Part Two: Cash, Charity, and Communication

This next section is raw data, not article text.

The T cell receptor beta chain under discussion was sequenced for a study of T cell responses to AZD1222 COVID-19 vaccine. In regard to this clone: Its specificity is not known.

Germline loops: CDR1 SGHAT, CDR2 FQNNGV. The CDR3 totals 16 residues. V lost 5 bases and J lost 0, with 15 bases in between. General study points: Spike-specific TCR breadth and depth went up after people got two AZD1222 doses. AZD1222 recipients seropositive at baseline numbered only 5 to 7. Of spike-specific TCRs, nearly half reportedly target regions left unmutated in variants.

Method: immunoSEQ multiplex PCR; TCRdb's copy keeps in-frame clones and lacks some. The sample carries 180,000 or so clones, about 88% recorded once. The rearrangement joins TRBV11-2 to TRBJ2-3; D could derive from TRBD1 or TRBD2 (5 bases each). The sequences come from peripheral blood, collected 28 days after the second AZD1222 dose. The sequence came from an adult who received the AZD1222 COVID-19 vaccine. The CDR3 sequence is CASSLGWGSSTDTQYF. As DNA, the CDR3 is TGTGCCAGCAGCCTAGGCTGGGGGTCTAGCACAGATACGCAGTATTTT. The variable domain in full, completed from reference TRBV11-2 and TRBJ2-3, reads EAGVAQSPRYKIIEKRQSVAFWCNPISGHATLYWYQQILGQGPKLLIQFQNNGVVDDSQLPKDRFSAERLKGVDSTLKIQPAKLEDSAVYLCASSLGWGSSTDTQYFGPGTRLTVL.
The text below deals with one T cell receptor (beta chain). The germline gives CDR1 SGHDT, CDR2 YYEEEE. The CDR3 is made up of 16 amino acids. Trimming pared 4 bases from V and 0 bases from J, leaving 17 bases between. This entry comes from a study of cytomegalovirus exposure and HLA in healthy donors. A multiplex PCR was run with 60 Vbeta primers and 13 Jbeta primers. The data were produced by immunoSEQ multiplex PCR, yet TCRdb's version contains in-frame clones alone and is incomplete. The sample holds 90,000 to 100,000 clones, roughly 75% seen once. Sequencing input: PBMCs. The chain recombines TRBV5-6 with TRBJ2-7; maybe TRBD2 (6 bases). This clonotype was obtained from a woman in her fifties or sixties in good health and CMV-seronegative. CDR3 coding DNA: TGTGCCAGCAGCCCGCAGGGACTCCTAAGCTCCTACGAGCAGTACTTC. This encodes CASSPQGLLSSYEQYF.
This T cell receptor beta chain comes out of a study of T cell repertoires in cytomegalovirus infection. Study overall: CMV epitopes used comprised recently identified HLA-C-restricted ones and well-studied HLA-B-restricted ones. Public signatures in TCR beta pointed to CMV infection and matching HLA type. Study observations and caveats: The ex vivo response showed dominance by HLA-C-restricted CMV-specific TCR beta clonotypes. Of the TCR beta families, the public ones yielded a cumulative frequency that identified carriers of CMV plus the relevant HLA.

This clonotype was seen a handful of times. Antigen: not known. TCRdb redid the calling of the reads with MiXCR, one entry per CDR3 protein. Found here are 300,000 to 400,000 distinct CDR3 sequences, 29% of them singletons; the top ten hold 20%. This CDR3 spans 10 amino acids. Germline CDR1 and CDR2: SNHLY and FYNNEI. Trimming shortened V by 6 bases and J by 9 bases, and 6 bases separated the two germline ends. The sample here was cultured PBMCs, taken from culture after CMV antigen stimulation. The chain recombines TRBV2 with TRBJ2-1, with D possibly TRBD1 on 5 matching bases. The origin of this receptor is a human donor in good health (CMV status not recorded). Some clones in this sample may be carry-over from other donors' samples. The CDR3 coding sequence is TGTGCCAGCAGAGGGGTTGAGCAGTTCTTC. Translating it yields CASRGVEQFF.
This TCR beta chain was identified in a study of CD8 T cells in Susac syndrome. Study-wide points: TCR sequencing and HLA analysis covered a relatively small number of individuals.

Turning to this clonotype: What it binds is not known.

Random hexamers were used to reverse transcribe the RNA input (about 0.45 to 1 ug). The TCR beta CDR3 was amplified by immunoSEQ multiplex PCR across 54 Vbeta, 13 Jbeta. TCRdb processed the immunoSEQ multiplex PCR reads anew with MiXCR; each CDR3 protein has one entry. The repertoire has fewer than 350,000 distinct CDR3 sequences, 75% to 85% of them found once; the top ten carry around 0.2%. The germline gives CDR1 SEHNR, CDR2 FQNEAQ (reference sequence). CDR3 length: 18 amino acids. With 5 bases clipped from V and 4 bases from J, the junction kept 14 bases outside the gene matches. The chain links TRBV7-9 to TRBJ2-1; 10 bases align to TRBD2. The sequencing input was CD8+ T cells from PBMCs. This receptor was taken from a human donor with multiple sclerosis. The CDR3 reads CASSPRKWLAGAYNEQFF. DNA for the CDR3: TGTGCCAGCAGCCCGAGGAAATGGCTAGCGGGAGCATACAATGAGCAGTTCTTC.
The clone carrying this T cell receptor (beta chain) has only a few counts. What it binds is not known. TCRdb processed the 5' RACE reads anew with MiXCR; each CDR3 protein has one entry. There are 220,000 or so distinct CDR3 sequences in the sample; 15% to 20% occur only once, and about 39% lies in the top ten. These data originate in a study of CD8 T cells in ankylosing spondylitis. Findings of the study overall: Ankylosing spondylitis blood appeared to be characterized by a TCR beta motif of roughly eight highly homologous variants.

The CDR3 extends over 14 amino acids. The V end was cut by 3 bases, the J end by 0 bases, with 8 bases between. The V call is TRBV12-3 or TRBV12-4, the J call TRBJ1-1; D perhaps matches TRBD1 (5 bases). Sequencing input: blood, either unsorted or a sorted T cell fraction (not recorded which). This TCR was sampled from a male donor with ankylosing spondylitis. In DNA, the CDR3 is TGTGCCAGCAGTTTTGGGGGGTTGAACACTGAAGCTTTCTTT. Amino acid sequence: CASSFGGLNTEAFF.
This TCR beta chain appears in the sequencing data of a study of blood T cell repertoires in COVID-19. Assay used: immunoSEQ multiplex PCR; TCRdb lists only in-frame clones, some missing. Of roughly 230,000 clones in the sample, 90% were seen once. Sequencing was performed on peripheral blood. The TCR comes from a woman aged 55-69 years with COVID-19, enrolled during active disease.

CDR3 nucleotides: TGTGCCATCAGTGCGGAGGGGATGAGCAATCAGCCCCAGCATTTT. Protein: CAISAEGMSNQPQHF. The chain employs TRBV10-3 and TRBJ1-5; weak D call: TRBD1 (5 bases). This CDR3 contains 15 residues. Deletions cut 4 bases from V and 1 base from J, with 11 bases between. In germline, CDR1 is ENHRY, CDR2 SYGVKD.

Cash, Charity, and Communication p a r t t w o c h a p t e r f i v e ‘Give us your ****ing money’ A Critical Appraisal of TV and the Cash Nexus glenda cooper At 3 pm on 13 July 1985, Bob Geldof, the organiser of Live Aid, burst out on live television: “People are dying NOW. Give us the money NOW…. F*** the address, give us the phone, here’s the number.” It was, in fact, the first time such an expletive had been used on such a ‘family friendly’ occasion (Franks, 2013) Geldof ’s swearing may have broken boundar- ies in taste terms—yet after this outburst, giving increased to £300 per second (Geldof, 2014). And Live Aid would, more important, come to symbolise the increasing importance of the cash nexus to the aid industry. Thirty years on, the relationship between rock-’n’-roll, charity, and money claimed the headlines in a very different way, when at the end of 2013 it emerged that the international NGO World Vision UK had paid Elizabeth McGovern (better known as the Countess of Grantham in TV series Downton Abbey) £28,000 to subsidise her band Sadie and the Hotheads, as part of a deal in which she would become an ambassador for the charity. In three decades we have moved from rock stars raising money for aid agencies to aid agencies paying money to rock stars to raise their profile. This chapter will deal with the increasing importance of the...
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